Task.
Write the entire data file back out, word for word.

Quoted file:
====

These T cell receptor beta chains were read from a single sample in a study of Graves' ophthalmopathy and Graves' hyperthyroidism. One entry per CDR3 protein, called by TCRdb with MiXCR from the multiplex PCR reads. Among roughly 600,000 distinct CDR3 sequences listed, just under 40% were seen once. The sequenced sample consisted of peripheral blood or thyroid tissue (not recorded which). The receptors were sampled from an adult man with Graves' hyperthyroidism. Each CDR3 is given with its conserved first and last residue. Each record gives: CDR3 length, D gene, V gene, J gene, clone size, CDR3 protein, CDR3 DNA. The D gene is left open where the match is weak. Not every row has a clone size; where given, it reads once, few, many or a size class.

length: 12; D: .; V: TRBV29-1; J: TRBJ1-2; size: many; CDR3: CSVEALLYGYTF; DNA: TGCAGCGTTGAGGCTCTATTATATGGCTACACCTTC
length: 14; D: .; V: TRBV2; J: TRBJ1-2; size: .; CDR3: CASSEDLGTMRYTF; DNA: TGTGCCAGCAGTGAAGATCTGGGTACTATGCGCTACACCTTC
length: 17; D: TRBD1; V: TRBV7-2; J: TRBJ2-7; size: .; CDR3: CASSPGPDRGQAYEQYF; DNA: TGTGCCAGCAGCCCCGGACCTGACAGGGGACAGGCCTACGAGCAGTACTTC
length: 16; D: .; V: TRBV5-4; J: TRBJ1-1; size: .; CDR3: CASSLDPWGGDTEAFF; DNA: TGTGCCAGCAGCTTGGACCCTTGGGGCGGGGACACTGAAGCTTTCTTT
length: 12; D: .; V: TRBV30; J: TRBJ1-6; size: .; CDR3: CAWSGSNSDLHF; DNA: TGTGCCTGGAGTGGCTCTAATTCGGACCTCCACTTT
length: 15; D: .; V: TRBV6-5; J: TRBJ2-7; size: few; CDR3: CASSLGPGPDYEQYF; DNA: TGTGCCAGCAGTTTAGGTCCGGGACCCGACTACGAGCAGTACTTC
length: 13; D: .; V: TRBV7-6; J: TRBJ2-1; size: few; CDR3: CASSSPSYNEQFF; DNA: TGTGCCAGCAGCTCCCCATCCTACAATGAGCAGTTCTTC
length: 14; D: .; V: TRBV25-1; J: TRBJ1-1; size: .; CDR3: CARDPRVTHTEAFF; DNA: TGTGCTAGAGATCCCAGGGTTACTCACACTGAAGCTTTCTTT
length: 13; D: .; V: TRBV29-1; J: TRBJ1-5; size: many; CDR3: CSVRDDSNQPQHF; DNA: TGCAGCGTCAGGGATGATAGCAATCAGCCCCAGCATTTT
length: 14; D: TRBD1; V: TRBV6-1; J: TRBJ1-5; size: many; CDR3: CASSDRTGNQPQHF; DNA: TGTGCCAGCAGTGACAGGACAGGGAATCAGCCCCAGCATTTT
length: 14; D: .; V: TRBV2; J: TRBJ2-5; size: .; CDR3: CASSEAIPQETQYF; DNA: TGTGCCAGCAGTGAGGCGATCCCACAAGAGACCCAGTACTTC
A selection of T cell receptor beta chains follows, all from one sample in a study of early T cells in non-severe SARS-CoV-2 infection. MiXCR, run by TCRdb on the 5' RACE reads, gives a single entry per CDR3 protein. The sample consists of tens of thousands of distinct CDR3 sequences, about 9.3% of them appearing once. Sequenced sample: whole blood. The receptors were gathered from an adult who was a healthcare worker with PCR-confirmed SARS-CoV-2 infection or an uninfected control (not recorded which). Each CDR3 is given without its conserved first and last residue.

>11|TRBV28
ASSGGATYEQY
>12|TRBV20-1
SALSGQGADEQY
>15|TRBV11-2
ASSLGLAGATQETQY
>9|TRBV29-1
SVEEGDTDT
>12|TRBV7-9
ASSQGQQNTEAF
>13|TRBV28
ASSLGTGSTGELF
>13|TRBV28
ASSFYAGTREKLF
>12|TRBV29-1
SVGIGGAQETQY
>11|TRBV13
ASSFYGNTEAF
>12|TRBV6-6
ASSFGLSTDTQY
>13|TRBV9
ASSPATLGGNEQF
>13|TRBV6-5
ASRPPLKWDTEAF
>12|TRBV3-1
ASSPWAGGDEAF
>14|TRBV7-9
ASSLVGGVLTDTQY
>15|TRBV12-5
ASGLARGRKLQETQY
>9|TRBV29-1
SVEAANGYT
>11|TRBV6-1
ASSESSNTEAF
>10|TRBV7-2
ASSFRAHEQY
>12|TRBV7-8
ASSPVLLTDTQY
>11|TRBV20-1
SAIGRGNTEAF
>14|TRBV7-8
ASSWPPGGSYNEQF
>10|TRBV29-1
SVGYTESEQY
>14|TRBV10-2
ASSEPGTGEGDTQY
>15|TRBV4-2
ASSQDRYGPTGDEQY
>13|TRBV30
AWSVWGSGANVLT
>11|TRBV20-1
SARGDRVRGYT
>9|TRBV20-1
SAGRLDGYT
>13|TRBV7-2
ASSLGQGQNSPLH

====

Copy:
These T cell receptor beta chains were read from a single sample in a study of Graves' ophthalmopathy and Graves' hyperthyroidism. One entry per CDR3 protein, called by TCRdb with MiXCR from the multiplex PCR reads. Among roughly 600,000 distinct CDR3 sequences listed, just under 40% were seen once. The sequenced sample consisted of peripheral blood or thyroid tissue (not recorded which). The receptors were sampled from an adult man with Graves' hyperthyroidism. Each CDR3 is given with its conserved first and last residue. Each record gives: CDR3 length, D gene, V gene, J gene, clone size, CDR3 protein, CDR3 DNA. The D gene is left open where the match is weak. Not every row has a clone size; where given, it reads once, few, many or a size class.

length: 12; D: .; V: TRBV29-1; J: TRBJ1-2; size: many; CDR3: CSVEALLYGYTF; DNA: TGCAGCGTTGAGGCTCTATTATATGGCTACACCTTC
length: 14; D: .; V: TRBV2; J: TRBJ1-2; size: .; CDR3: CASSEDLGTMRYTF; DNA: TGTGCCAGCAGTGAAGATCTGGGTACTATGCGCTACACCTTC
length: 17; D: TRBD1; V: TRBV7-2; J: TRBJ2-7; size: .; CDR3: CASSPGPDRGQAYEQYF; DNA: TGTGCCAGCAGCCCCGGACCTGACAGGGGACAGGCCTACGAGCAGTACTTC
length: 16; D: .; V: TRBV5-4; J: TRBJ1-1; size: .; CDR3: CASSLDPWGGDTEAFF; DNA: TGTGCCAGCAGCTTGGACCCTTGGGGCGGGGACACTGAAGCTTTCTTT
length: 12; D: .; V: TRBV30; J: TRBJ1-6; size: .; CDR3: CAWSGSNSDLHF; DNA: TGTGCCTGGAGTGGCTCTAATTCGGACCTCCACTTT
length: 15; D: .; V: TRBV6-5; J: TRBJ2-7; size: few; CDR3: CASSLGPGPDYEQYF; DNA: TGTGCCAGCAGTTTAGGTCCGGGACCCGACTACGAGCAGTACTTC
length: 13; D: .; V: TRBV7-6; J: TRBJ2-1; size: few; CDR3: CASSSPSYNEQFF; DNA: TGTGCCAGCAGCTCCCCATCCTACAATGAGCAGTTCTTC
length: 14; D: .; V: TRBV25-1; J: TRBJ1-1; size: .; CDR3: CARDPRVTHTEAFF; DNA: TGTGCTAGAGATCCCAGGGTTACTCACACTGAAGCTTTCTTT
length: 13; D: .; V: TRBV29-1; J: TRBJ1-5; size: many; CDR3: CSVRDDSNQPQHF; DNA: TGCAGCGTCAGGGATGATAGCAATCAGCCCCAGCATTTT
length: 14; D: TRBD1; V: TRBV6-1; J: TRBJ1-5; size: many; CDR3: CASSDRTGNQPQHF; DNA: TGTGCCAGCAGTGACAGGACAGGGAATCAGCCCCAGCATTTT
length: 14; D: .; V: TRBV2; J: TRBJ2-5; size: .; CDR3: CASSEAIPQETQYF; DNA: TGTGCCAGCAGTGAGGCGATCCCACAAGAGACCCAGTACTTC
A selection of T cell receptor beta chains follows, all from one sample in a study of early T cells in non-severe SARS-CoV-2 infection. MiXCR, run by TCRdb on the 5' RACE reads, gives a single entry per CDR3 protein. The sample consists of tens of thousands of distinct CDR3 sequences, about 9.3% of them appearing once. Sequenced sample: whole blood. The receptors were gathered from an adult who was a healthcare worker with PCR-confirmed SARS-CoV-2 infection or an uninfected control (not recorded which). Each CDR3 is given without its conserved first and last residue.

>11|TRBV28
ASSGGATYEQY
>12|TRBV20-1
SALSGQGADEQY
>15|TRBV11-2
ASSLGLAGATQETQY
>9|TRBV29-1
SVEEGDTDT
>12|TRBV7-9
ASSQGQQNTEAF
>13|TRBV28
ASSLGTGSTGELF
>13|TRBV28
ASSFYAGTREKLF
>12|TRBV29-1
SVGIGGAQETQY
>11|TRBV13
ASSFYGNTEAF
>12|TRBV6-6
ASSFGLSTDTQY
>13|TRBV9
ASSPATLGGNEQF
>13|TRBV6-5
ASRPPLKWDTEAF
>12|TRBV3-1
ASSPWAGGDEAF
>14|TRBV7-9
ASSLVGGVLTDTQY
>15|TRBV12-5
ASGLARGRKLQETQY
>9|TRBV29-1
SVEAANGYT
>11|TRBV6-1
ASSESSNTEAF
>10|TRBV7-2
ASSFRAHEQY
>12|TRBV7-8
ASSPVLLTDTQY
>11|TRBV20-1
SAIGRGNTEAF
>14|TRBV7-8
ASSWPPGGSYNEQF
>10|TRBV29-1
SVGYTESEQY
>14|TRBV10-2
ASSEPGTGEGDTQY
>15|TRBV4-2
ASSQDRYGPTGDEQY
>13|TRBV30
AWSVWGSGANVLT
>11|TRBV20-1
SARGDRVRGYT
>9|TRBV20-1
SAGRLDGYT
>13|TRBV7-2
ASSLGQGQNSPLH